In 2019, we choose a Europe that promotes peace and integration values through culture. The new European Parliament will have the opportunity, if it grasps it, to give a new impetus for an even more integrated and open European Union.
The year 2019 marks a turning point in European politics and policies. A major reshuffle is about to occur in EU institutions: a new European Parliament will be elected (23-26 May), a new College of Commissioners will be appointed (1st November), and a new president will take over the European Council (1st December). With the UK leaving the EU on 31 October, the EU will resize to 27 members States. In addition, Europe is witnessing the rise of populism, nationalism and intolerance, a threat to European and international values.
Since its inception, MORE EUROPE – external cultural relations, actively advocated for a strategic and more comprehensive approach to culture in the EU foreign policy, both at bilateral and multilateral levels, including cultural sensitiveness, intercultural dialogue, and an innovative approach to cultural diplomacy. Its advocacy and policy work at EU level has contributed to strong cultural policy engagements by EU institutions. MORE EUROPE – external cultural relations, was notably associated in drafting the Preparatory Action for Culture in External Relations (2013-2014) which lead to the adoption of the Joint Communication ‘Towards an EU strategy for International Cultural Relations’, in 2016.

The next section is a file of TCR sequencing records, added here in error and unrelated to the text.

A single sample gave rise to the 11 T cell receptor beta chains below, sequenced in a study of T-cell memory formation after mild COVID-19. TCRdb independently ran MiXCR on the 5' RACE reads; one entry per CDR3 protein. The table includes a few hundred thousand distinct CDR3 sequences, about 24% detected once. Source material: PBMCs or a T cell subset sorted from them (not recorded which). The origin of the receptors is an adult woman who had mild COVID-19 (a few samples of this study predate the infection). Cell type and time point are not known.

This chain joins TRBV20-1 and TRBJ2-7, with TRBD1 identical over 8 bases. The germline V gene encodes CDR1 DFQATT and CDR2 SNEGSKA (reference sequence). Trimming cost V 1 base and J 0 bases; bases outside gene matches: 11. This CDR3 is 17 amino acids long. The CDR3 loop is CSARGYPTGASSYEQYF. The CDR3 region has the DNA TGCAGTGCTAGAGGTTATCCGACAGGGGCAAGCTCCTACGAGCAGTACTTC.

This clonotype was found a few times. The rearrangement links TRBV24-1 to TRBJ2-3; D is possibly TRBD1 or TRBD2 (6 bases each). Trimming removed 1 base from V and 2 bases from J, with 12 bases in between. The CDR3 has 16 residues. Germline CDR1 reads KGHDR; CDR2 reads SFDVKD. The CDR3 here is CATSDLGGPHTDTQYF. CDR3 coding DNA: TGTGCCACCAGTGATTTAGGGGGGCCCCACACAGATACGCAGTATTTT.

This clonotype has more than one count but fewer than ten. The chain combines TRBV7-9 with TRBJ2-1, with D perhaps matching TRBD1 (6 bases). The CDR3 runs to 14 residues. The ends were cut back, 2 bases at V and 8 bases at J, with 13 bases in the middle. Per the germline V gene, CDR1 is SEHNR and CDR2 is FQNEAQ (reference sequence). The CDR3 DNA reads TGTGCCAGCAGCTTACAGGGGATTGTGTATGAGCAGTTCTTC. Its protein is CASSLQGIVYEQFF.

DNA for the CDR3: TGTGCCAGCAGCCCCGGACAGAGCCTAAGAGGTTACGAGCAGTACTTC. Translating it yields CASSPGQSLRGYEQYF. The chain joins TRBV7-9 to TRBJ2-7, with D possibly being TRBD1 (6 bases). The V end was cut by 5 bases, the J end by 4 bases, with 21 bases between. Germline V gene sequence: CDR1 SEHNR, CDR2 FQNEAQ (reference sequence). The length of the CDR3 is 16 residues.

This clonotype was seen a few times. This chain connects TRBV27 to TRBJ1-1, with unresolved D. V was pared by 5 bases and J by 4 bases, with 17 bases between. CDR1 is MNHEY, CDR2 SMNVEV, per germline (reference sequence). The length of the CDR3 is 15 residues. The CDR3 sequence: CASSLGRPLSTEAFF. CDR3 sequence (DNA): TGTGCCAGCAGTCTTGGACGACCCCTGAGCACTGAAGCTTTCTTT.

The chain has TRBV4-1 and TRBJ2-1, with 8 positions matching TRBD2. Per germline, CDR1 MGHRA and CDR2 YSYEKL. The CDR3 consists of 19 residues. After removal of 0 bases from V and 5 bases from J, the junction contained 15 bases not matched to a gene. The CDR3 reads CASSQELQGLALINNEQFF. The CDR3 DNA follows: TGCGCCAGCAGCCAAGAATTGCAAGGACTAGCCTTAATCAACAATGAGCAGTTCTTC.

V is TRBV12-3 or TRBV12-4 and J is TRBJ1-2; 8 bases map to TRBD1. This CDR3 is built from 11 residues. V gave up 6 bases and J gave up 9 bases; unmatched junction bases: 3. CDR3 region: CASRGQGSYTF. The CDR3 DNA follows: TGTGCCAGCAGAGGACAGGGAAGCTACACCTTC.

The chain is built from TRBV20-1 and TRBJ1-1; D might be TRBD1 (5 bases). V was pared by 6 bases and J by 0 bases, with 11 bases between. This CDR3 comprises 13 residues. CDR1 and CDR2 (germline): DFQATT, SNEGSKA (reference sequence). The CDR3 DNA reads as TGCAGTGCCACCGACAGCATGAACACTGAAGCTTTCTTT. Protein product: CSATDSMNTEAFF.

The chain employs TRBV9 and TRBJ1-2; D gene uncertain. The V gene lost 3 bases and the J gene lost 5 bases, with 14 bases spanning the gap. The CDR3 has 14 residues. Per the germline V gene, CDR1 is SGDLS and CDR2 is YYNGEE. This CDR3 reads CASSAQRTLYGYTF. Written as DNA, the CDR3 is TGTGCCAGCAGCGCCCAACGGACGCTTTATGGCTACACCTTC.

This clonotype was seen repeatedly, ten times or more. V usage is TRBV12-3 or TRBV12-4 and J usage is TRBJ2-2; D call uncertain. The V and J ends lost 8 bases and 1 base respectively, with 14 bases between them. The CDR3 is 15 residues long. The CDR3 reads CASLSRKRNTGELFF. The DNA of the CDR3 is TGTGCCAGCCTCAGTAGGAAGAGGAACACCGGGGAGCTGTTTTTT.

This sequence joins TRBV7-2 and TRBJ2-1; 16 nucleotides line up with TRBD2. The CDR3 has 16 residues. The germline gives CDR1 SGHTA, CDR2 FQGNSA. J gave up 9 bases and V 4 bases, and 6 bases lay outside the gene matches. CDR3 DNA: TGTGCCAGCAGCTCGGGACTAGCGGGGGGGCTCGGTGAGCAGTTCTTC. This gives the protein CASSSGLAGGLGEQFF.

Culture plays a key role in the transition to more democratic societies in the EU Neighbourhood, not only in intercultural relations but also in human, social and economic development
Culture engages people to exchange views. It can create a sense of mutual understanding to foster stabilization among societies, countering extremist ideologies and disinformation which often flourish through ignorance.
The principles of democracy, human rights and governance can also be reinforced through artistic creation and cultural expressions to raise awareness about their promotion. Culture underpins the EU political priorities, with links to other EU cooperation areas (economic development, education, social cohesion, democracy etc.), while being a facilitator of positive results. It gives opportunities to young people and future generations to express themselves, to build-up their skills and it fosters social integration.
The variety of EU support to the cultural sector is evident by the many EU-funded projects, from grants to capacity training, which touch on all aspects from art and cultural education to economic development through culture and creative industries. These actions bring tangible benefits and should not be pushed in the background.
In a time of democratic backsliding, we must redouble our efforts in order to strengthen international cultural relations, support culture as an engine for sustainable social and economic development, promote culture and intercultural dialogue for peaceful inter-community relations and strengthen people-to-people relations.
Europe should not be a fortress!